My hip xray 11 years after replacement. The two common modes of failure are wear of the ball joint, and separation of the stem from the femur. Neither mode is present in the slightest after a decade.

Recovery from hip surgery was not actually that difficult.  I was riding a bike within 10 days, and I could not believe how much better I felt.  Mostly, I remember that I could finally sleep through the night!  My knees still hurt and I was limited in my hiking.  I never played basketball again (but had to avoid going any where near the Bear Down Gymnasium at the University of Arizona for fear that I would be sucked into a pick up game).  Over the next ten years my knees slowly got worse.  My kneecaps seemed to grow (they are/were huge), and finally in 2009 I followed the advice and had my worst knee (the right side) replaced.  Getting a knee replaced is much, much more difficult than a hip.  It took a long time to recover and be pain free.  Along the way, both my parents died, Los Alamos was evacuated due to the largest wild fire in New Mexico history, and my job seemed to consume me.  I gained weight, and physically began to feel old.  I decided to start climbing the hills around Los Alamos – slowly at first, but pretty soon I was trotting.  I lost the weight, but much more surprising, I the aches and pains I attributed to age began to ease.  By the winter of 2012 I was feeling physically strong, and able to do 20 to 25 mile trail runs with no ill effects except exhaustion.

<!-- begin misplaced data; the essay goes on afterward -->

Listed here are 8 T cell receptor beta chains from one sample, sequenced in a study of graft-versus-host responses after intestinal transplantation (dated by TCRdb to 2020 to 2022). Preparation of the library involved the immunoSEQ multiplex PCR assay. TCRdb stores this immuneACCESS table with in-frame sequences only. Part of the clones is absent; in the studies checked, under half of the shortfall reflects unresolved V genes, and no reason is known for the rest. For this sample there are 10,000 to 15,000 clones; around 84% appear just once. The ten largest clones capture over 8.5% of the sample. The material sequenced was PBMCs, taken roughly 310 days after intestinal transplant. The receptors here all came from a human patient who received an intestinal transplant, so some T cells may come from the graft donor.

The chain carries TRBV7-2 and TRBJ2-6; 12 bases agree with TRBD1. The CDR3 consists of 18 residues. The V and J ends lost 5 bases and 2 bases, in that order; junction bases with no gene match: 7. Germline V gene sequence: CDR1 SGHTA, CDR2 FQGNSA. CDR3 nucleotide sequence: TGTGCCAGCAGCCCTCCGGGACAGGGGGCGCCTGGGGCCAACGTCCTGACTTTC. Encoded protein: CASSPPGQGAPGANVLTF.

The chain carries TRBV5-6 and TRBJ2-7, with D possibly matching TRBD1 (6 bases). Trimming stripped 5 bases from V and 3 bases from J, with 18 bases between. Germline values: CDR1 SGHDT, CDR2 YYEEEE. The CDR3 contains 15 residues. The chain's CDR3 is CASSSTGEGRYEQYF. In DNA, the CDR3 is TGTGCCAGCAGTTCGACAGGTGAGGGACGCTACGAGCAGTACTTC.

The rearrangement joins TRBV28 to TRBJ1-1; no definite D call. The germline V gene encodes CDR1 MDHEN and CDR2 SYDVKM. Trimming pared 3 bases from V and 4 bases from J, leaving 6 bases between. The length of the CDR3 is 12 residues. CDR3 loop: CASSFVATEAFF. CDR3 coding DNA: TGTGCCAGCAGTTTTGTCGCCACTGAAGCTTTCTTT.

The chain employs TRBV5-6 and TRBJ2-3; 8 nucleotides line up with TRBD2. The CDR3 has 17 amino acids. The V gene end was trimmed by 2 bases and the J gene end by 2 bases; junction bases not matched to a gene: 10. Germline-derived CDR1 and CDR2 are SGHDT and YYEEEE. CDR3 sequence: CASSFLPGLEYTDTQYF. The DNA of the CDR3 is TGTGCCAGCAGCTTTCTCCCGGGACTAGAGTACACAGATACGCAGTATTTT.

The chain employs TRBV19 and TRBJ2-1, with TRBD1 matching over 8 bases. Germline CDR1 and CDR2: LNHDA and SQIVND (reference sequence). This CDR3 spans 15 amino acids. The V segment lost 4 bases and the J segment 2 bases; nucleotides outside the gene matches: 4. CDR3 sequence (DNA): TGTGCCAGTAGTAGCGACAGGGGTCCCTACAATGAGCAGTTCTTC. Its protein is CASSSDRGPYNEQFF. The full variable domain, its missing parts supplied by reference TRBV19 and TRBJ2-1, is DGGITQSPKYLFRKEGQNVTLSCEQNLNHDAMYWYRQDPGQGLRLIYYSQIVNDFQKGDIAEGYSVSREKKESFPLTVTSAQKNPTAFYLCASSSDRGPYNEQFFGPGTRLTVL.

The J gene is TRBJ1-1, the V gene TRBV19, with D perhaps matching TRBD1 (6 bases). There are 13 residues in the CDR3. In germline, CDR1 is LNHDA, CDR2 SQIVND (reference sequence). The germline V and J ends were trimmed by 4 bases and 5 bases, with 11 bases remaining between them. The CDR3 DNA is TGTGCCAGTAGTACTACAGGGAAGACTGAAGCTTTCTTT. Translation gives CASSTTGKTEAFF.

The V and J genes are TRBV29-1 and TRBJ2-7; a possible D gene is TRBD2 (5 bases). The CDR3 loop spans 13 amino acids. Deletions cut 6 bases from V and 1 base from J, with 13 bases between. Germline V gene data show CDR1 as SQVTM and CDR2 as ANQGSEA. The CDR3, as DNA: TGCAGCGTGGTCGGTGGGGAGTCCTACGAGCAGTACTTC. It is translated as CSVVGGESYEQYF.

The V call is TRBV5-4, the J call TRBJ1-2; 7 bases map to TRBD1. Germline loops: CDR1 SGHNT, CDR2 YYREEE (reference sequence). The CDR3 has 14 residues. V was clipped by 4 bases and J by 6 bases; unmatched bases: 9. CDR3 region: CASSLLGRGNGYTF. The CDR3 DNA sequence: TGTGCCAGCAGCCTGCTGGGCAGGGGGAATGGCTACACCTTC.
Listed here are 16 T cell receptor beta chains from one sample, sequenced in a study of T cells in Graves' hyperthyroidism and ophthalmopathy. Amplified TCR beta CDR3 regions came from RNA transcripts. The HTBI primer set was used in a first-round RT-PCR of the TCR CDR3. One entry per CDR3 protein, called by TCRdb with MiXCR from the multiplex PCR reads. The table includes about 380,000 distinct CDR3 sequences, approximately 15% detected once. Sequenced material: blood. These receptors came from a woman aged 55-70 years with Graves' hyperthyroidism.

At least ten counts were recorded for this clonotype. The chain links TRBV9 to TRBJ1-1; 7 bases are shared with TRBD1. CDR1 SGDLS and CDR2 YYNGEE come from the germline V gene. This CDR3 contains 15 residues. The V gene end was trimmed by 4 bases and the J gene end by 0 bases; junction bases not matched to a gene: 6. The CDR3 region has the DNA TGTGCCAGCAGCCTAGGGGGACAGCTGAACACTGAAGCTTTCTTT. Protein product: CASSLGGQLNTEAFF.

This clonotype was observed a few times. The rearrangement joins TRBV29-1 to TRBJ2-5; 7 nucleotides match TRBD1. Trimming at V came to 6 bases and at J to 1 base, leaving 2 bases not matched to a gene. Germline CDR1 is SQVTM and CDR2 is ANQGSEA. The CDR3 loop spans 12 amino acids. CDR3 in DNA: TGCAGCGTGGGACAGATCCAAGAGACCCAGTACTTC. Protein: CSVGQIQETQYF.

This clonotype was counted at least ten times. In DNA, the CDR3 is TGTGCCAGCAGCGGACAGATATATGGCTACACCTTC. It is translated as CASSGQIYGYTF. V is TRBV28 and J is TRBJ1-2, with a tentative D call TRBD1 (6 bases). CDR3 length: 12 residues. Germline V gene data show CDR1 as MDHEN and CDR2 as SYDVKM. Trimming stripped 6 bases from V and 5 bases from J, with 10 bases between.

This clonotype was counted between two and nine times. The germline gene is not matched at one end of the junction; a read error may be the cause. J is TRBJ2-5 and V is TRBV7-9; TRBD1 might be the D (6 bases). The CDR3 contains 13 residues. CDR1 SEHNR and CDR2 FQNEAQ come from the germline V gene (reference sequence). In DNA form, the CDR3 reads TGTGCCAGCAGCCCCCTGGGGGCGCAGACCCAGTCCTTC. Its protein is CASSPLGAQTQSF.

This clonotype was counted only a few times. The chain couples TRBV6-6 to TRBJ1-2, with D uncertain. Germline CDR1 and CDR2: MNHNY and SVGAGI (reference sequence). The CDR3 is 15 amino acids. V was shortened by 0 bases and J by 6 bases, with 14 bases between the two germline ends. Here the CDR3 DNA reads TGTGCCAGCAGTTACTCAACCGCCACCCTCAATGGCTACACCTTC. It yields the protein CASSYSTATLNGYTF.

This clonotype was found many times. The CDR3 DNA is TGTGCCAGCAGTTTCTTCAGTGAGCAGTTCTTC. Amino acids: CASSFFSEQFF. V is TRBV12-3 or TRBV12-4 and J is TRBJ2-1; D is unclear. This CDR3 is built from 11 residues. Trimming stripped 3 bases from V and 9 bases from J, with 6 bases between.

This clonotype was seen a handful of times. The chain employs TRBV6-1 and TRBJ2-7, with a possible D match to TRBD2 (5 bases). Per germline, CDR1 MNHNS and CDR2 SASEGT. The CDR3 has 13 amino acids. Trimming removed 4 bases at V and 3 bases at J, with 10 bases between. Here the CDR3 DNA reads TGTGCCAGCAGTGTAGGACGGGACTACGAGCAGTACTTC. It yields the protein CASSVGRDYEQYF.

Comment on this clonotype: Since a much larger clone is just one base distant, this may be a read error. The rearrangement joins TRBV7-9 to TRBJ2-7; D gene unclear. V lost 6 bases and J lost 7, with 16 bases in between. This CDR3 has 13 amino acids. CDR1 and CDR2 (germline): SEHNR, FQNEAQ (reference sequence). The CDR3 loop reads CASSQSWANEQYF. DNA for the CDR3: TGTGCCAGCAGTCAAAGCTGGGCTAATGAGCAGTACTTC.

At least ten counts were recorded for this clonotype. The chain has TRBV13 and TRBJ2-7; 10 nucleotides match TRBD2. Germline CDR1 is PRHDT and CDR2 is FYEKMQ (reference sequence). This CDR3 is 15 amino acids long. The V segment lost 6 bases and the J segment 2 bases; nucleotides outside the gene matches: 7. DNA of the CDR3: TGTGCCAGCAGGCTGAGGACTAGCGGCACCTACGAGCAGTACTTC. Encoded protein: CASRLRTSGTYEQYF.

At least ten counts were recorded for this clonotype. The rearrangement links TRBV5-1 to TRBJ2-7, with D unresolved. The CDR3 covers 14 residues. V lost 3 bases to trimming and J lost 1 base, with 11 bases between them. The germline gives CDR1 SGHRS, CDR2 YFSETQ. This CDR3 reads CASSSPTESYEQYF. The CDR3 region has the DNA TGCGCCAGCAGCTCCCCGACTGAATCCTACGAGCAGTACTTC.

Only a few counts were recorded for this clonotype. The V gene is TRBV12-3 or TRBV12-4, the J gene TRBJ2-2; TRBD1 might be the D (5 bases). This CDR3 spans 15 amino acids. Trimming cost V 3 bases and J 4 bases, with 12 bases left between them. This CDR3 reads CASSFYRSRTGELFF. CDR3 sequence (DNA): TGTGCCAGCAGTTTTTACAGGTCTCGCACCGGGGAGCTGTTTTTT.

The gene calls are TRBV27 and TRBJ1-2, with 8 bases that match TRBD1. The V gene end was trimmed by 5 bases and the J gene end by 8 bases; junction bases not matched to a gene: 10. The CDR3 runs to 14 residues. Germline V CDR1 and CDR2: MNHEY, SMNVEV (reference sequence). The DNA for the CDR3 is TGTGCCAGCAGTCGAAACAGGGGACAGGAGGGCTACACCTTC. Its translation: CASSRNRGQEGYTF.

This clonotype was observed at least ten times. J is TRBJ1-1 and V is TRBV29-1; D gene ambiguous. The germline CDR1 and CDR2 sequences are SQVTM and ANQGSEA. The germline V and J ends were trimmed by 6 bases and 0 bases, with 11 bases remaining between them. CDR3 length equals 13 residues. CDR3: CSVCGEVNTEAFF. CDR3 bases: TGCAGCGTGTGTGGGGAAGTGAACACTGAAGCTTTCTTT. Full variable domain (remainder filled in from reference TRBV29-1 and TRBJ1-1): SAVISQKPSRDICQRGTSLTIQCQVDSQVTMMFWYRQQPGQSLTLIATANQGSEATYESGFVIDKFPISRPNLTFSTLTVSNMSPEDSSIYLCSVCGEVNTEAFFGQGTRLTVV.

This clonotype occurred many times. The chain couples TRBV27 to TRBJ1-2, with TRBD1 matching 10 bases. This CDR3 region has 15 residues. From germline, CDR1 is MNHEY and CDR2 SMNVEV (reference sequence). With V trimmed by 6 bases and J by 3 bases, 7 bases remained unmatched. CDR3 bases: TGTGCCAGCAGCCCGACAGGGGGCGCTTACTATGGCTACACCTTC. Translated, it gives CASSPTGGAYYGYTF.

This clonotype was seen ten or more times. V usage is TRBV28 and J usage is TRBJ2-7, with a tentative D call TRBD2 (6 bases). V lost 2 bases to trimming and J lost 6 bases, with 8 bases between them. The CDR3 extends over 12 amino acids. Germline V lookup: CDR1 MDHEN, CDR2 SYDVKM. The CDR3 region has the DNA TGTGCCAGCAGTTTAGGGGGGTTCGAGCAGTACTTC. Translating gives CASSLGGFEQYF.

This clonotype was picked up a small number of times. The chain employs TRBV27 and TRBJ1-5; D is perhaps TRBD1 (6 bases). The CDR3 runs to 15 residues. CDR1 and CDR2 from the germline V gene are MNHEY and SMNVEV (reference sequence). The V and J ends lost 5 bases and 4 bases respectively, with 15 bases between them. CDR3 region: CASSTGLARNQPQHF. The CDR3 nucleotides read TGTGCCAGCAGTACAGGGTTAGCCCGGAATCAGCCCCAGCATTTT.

Xray of my right knee shortly after surgery. The “picket fence” on the right side of the image are the staples to close the incision. The replacement includes implants both on the femur and the tibia bones. The knee cap is also reshaped and spurs and growths were removed.

Biomechanics and Stress Loads on Hips and Knees

Artificial hips and knees are relatively common place in the United States; earlier this year the total number of prosthetics was estimated to top 7 million with a ratio of 2 knee replacements for every hip (in fairness, most of the knee replacements are “partials” vs total). The owners of these replacements are skewed towards those over age 60, although the demographics is shifting to younger ages rapidly.  It is very difficult to get good statistics on the failure rates of the prosthetics; there are different kinds, and all have peculiarities.  On average, about 2 percent of artificial hips fail or need to be replaced after 5 years, and about 6 percent after 15 years (so more failures early).  For knees, the 15-year failure rate is slightly lower, about 5%.  The statistics for these failures are robust.  However, there is a paucity of large scale, longitudinal studies examining the cause of failure.  Most reports are largely anecdotal, and the overwhelming correlation is with obesity and inactivity, which would seem to be counter to conventional wisdom.